38 Pope’s Quay, Cork facebook.com/iyerscafe I’m supping on a Mango Misty (¤3), a vegan version of the more common milky lassi, made with coconut milk. It’s just as deliciously thick and cooling as the regular Mango Lassi (¤2). On the stereo is Indian folk set to a beat, and bunches of dried chillis hang on the walls. I’m in Cork city, in Iyer’s Café.
Chef Gautham Iyer opened Iyer’s Café three years ago. His food, cooked with Ayurvedic principles in mind, is an understated celebration of the food from Iyer’s homeland of Tamil Nadu, the south-eastern state of India.
This lovely cooking is housed in a small space on The River Lee, with about 12 seats. Everything is made in-house, and it’s all available for take-out, apart from the dosa. I can see how the dosa might not survive a journey to a final destination. These are large, delicate crepes made from ground lentils, folded over to encase a variety of fillings. My onion dosa (¤6.95) comes with tiny pieces of diced red onion, accompanied by a thin sambar lentil curry, a yogurt sauce and a sweet, mango chutney.
The aaloo tikki (€5) is a wonder of fried cauliflower, coated in a light batter that takes on a mouth-watering crunch once fried dark brown. These little fritters are accompanied by an avocado chutney, a creamy antidote to the delicate spice of the batter. My only problem with the side salad of candied fennel seeds, wild rocket and sprouted mung beans is that it’s so gorgeous that I am left wanting more. But I’m just being greedy; I have plenty on my table to get through.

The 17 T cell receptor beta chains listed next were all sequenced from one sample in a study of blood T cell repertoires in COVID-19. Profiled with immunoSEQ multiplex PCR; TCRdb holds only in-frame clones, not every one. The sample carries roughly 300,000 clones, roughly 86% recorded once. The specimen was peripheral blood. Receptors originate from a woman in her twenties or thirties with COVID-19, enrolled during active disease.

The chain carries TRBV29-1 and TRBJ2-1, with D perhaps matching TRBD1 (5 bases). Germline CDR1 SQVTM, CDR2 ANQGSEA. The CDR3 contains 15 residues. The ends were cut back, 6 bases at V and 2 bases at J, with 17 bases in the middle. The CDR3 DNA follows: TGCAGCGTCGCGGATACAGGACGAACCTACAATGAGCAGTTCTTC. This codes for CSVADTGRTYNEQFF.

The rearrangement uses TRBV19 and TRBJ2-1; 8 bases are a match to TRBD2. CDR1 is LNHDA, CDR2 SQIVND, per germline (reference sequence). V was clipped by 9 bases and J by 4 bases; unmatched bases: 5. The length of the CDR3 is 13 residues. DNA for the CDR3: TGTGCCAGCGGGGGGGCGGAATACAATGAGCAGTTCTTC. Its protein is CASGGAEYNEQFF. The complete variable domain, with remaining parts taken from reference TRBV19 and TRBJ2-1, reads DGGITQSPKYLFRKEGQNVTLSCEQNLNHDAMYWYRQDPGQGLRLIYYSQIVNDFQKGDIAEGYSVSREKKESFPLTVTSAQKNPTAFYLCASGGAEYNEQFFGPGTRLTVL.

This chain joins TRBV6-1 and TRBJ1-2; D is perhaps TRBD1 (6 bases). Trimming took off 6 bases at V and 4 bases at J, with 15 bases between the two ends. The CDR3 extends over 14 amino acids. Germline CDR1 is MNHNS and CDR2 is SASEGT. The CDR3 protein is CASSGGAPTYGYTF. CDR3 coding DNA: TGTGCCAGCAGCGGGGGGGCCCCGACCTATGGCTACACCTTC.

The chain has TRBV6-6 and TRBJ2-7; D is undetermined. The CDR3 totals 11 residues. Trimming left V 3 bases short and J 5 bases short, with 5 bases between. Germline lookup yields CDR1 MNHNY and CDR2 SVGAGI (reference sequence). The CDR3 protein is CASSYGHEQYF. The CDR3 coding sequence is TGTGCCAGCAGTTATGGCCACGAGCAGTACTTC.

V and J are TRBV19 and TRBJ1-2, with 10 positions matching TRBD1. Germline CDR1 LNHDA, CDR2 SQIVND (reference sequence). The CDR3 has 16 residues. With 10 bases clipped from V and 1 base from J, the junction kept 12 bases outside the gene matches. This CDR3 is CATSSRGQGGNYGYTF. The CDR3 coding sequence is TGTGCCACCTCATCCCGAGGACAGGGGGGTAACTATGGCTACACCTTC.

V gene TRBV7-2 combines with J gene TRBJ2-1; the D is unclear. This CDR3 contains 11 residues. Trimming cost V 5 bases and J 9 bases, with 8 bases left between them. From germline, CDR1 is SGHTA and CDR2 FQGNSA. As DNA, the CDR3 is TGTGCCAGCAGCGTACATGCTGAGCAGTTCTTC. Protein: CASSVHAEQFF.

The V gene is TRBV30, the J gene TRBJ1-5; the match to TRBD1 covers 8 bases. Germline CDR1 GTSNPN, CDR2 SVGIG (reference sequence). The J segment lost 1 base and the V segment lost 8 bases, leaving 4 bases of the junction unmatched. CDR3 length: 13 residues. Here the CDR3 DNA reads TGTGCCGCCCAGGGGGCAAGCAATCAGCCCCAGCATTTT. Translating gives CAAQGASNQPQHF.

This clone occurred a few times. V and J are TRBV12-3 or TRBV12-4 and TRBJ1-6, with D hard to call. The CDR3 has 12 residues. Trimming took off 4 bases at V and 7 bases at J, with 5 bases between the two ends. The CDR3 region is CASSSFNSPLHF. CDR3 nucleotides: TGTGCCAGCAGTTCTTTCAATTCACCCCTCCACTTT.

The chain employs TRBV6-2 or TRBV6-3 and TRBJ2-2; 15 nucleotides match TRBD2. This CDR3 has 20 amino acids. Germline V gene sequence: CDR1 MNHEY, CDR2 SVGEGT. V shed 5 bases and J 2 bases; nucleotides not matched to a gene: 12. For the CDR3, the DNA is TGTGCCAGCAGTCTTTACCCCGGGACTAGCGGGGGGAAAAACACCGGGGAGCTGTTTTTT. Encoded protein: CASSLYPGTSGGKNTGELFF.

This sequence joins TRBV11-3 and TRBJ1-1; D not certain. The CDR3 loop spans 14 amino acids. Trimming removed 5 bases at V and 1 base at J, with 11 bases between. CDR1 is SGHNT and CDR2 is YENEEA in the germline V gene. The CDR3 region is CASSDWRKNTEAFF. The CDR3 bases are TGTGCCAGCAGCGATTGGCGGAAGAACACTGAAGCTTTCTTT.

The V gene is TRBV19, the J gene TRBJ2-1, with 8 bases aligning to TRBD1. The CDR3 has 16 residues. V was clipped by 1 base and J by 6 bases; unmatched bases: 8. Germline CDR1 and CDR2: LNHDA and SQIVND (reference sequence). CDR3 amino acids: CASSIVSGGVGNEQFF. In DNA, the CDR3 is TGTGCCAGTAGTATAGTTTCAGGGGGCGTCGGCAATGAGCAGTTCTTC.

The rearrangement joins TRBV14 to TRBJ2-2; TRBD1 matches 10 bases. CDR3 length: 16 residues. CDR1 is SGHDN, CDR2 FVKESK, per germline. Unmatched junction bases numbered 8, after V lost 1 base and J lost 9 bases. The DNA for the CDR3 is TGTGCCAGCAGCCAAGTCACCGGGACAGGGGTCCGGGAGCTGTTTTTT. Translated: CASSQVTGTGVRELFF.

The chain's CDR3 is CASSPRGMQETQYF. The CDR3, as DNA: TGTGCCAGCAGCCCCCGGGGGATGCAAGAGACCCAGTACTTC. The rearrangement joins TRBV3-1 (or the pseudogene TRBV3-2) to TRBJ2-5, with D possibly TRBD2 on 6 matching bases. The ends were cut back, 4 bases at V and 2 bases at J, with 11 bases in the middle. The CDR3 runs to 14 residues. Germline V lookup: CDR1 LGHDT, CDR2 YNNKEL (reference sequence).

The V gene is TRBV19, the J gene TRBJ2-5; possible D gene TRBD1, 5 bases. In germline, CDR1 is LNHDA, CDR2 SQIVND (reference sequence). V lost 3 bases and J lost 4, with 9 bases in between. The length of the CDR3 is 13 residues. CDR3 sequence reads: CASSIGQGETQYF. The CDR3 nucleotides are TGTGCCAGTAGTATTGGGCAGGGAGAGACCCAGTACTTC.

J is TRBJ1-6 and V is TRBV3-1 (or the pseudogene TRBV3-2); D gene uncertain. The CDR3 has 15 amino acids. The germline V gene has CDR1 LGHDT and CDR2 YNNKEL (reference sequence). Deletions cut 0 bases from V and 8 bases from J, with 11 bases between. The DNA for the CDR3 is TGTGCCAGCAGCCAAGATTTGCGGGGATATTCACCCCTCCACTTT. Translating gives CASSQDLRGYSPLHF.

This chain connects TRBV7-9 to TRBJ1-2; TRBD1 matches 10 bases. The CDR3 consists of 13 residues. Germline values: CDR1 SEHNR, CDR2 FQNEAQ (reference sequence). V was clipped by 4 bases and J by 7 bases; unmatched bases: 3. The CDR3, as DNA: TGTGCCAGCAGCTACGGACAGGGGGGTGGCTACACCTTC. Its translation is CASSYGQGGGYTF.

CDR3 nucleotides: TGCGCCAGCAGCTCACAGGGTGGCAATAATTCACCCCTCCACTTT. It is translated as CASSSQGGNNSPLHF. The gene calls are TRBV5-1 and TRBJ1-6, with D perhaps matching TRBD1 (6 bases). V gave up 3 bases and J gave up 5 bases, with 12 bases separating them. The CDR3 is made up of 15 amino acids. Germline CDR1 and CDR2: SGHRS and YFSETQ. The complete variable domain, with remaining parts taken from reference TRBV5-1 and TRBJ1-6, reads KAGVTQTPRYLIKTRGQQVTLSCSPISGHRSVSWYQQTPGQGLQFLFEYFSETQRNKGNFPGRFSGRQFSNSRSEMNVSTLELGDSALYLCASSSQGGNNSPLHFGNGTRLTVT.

The samosa chaat (€6.50) is a bowl of two gloriously pudgy samosas that boast thick, heavenly pastry. They’re covered in a salad of puffed rice and chickpea curry. The Madras Thali (€12.50), one of two larger dishes on the menu, arrives on a silver tray built to carry a tasting plate of south-eastern flavours. Basmati rice is paired with tasty little plates of curries including a sambar, chickpea rasam and a vegetable salna, with a poppodams for good measure.
A vegan pomegranate cake (€3.50) is soaked in a sweet pomegranate molasses. It’s astonishingly moist. Instead of coffee, a sweetlyspiced chai tea (€2) seems a more appropriate way to finish this meal. I’m about to leave when I notice the vegan dry fruit and nut laddoo (€2), delightful balls of compacted fruit and nuts coated in coconut or hemp seed, and grab two of them for the road.
Because we ordered pretty much everything on the menu, our bill came to €47.45. You could easily come away from Iyer’s full and sated for under €10. It’s a gem, for vegans, vegetarians and omnivores alike.